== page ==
Underexposed | 6

Consolidated Edison 11th Street Tunnel, Queens Headhouse, 11th Street and 47th Road, Long Island City, 2017. Photo courtesy of Stanley Greenberg

Con Edison maintains complete control over the transmission and distribution of electricity in New York City — and it keeps this labyrinthine system largely out of sight. About three-quarters of Con Ed’s system operates underground and underwater, an invisible approach that is partially in response to the city’s density and island geography, partially in defense against extreme elements and potential outages.

Con Ed’s eight submarine tunnels, connecting power stations and substations across boroughs, suffered serious damage during Hurricane Sandy five years ago. In order to better protect against future storm surges and flooding, the utility rebuilt or reinforced headhouses, added back-up generators, and improved pumping equipment. Much of the city’s fortification in the face of growing storm surge threats is underground or below the river. But the entrance structures to this hidden network exist in plain view, connecting boroughs in more ways than one.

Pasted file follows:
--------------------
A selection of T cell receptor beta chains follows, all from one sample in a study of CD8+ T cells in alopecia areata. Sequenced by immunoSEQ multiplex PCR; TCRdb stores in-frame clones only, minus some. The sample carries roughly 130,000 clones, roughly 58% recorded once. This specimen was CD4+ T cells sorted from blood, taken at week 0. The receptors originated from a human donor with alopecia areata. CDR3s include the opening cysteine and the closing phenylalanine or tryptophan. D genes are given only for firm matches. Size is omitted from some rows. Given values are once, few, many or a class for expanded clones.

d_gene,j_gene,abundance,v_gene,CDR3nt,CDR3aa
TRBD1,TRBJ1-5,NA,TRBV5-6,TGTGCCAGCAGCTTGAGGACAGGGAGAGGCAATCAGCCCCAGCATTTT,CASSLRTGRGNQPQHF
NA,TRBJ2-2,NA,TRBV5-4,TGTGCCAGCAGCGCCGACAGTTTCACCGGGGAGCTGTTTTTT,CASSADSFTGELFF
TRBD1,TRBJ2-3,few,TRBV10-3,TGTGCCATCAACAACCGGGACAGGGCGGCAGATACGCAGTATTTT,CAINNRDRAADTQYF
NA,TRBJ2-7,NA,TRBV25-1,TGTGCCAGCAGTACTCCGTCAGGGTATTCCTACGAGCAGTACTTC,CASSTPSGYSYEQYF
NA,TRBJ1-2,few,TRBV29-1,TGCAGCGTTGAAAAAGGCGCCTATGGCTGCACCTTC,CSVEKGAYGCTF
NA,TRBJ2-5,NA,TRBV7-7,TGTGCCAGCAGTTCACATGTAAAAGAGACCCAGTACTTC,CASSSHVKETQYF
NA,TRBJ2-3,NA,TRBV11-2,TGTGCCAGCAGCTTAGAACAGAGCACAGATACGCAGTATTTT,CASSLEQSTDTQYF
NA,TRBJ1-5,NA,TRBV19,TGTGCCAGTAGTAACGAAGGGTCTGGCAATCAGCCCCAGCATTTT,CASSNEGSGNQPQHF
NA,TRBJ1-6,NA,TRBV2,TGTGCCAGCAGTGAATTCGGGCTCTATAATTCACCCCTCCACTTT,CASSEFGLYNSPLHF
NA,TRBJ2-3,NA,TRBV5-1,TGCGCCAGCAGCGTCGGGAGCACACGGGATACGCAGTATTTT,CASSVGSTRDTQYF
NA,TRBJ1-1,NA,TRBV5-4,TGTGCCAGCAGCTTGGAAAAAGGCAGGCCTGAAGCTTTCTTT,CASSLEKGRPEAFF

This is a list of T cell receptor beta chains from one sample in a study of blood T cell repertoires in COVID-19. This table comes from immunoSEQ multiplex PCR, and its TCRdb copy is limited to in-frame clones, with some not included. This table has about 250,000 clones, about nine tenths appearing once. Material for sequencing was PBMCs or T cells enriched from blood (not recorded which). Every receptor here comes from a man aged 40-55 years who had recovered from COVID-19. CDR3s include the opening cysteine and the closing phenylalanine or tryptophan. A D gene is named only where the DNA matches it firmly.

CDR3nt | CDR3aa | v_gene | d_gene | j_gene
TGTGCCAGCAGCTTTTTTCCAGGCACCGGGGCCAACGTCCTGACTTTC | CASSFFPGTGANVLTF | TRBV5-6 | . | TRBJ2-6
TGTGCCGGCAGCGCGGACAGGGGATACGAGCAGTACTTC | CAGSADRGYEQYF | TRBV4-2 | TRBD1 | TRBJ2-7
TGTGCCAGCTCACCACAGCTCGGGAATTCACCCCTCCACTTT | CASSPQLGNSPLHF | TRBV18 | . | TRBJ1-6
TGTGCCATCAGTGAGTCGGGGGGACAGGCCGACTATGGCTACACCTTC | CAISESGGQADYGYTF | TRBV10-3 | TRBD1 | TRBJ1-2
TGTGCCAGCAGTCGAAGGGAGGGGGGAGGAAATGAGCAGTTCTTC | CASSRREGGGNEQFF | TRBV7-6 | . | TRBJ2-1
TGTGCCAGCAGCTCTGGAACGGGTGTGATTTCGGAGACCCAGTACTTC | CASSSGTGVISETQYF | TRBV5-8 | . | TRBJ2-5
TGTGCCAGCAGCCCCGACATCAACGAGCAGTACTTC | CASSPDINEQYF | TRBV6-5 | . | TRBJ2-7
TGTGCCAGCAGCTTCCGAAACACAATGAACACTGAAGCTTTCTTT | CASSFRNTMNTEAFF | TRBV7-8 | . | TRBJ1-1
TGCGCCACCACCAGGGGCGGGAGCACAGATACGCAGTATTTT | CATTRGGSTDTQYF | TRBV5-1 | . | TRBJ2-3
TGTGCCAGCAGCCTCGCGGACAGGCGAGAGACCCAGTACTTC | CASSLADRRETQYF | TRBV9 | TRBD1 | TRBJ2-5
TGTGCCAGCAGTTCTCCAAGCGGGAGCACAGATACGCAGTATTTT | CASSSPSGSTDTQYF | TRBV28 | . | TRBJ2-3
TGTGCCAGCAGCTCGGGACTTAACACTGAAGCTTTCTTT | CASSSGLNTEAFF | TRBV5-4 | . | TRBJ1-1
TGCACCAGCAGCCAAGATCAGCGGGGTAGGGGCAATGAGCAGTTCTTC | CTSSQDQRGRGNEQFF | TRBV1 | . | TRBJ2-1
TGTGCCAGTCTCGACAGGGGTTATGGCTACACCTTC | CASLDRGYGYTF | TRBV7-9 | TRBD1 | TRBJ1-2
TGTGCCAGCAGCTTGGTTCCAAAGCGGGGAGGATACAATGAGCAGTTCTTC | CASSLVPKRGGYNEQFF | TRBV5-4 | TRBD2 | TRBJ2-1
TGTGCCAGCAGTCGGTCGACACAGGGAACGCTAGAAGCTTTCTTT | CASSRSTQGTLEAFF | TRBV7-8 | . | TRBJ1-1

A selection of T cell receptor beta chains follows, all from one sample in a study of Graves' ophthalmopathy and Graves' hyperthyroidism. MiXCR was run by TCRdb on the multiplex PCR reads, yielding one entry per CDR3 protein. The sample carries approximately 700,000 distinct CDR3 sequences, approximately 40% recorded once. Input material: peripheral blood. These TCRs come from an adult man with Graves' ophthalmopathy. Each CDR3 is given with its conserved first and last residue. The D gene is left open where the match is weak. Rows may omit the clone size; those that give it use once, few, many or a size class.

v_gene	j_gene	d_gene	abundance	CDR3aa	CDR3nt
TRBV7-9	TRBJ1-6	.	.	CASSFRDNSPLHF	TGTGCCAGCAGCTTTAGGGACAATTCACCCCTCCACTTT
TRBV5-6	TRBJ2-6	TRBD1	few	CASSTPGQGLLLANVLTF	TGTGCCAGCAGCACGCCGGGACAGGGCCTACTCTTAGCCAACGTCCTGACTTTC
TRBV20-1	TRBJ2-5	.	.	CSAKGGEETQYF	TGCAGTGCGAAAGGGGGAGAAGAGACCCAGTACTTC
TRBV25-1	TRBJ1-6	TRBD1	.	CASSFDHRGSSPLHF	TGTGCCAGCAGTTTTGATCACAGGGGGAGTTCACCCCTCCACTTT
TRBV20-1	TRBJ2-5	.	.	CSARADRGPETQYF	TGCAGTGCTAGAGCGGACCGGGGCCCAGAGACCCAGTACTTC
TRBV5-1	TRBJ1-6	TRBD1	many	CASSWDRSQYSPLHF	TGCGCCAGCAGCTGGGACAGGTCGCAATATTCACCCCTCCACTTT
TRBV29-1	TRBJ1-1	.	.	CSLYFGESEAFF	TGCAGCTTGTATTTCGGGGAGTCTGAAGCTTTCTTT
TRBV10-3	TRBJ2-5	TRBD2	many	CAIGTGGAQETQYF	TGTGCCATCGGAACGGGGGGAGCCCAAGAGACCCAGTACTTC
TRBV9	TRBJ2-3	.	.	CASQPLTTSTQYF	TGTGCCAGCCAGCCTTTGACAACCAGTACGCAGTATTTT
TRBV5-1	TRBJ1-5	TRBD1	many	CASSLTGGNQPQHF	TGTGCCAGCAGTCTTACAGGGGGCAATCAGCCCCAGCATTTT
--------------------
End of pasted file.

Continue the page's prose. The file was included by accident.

Stanley Greenberg is the author of Time Machines (2011), Under Construction (2010),  Waterworks: A Photographic Journey Through New York’s Hidden Water System (2003), and Invisible New York: The Hidden Infrastructure of the City (1998). Greenberg was born in Brooklyn, New York, and lives there now.

The views expressed here are those of the authors only and do not reflect the position of The Architectural League of New York.



Photographer Stanley Greenberg’s monthly dispatches trace the myriad paths of the city’s infrastructural networks in great breadth and close detail.